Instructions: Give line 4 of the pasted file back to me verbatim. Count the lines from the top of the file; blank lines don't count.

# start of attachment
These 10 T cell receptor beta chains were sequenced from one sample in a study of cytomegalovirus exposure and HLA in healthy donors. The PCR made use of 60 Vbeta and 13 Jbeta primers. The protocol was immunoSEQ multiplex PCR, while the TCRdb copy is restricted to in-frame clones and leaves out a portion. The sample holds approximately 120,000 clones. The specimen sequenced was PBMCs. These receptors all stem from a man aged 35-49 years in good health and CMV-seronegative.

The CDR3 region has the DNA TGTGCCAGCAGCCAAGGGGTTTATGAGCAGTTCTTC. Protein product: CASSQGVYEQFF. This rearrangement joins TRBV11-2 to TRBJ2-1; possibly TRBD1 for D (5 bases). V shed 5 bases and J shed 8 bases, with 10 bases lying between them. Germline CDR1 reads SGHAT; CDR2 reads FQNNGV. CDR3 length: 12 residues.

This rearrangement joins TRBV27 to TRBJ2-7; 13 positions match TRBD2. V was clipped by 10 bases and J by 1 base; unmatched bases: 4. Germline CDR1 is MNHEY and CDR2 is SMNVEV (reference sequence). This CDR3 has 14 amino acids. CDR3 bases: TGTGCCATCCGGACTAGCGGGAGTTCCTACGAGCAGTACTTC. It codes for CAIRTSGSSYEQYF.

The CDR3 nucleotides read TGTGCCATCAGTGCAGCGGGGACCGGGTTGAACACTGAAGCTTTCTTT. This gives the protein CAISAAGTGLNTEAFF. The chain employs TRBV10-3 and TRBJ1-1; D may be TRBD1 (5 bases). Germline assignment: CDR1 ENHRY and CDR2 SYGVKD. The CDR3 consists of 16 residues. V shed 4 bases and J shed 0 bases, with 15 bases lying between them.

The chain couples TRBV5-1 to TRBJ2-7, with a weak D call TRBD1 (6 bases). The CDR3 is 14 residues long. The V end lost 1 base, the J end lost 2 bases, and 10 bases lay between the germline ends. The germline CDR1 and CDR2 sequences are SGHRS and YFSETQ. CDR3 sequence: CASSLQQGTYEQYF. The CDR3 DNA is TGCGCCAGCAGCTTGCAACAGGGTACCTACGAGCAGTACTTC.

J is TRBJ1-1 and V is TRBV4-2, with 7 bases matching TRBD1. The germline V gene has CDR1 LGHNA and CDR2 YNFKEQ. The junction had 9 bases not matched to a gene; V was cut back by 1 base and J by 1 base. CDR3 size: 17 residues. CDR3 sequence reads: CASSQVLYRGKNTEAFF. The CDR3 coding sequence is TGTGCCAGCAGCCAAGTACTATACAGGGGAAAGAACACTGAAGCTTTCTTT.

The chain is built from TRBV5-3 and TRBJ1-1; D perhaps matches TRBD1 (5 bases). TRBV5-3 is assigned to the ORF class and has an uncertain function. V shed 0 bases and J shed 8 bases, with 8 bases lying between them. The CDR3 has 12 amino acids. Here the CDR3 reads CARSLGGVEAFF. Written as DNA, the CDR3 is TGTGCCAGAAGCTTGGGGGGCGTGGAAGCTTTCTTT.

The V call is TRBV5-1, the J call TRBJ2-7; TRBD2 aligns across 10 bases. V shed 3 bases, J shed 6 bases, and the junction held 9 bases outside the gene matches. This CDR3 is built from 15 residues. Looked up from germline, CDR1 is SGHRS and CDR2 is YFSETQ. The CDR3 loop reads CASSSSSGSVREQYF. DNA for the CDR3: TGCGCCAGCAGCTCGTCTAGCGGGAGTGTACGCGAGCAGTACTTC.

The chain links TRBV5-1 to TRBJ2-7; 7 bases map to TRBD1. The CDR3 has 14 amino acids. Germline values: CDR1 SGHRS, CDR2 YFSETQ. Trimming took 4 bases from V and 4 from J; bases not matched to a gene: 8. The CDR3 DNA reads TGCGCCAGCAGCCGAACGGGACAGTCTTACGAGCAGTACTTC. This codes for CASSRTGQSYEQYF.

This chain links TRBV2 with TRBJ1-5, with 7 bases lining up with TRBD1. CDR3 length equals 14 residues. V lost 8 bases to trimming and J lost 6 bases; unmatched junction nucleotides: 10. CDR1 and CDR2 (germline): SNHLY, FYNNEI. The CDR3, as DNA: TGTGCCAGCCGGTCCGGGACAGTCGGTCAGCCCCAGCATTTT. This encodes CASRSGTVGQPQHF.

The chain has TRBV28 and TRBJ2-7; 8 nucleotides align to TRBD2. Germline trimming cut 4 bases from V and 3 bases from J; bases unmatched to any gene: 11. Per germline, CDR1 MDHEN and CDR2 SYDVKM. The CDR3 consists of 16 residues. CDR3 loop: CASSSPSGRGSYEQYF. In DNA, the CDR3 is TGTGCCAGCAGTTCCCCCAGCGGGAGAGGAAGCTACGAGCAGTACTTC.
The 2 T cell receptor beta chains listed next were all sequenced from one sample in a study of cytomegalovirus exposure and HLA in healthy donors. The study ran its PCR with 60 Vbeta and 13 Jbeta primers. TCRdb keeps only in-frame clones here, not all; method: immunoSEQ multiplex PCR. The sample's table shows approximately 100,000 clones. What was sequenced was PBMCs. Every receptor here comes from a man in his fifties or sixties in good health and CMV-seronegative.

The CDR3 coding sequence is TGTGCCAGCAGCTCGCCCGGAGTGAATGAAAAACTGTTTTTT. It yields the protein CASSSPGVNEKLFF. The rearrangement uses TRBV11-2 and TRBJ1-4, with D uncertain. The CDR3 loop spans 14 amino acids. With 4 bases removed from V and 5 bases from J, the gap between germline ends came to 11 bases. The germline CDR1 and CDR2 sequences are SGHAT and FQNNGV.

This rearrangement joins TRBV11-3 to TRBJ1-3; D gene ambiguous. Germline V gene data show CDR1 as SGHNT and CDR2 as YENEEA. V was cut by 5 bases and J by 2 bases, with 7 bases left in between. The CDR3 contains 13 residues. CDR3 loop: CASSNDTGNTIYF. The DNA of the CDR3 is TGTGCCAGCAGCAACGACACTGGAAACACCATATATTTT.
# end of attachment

The CDR3 nucleotides read TGTGCCATCAGTGCAGCGGGGACCGGGTTGAACACTGAAGCTTTCTTT. This gives the protein CAISAAGTGLNTEAFF. The chain employs TRBV10-3 and TRBJ1-1; D may be TRBD1 (5 bases). Germline assignment: CDR1 ENHRY and CDR2 SYGVKD. The CDR3 consists of 16 residues. V shed 4 bases and J shed 0 bases, with 15 bases lying between them.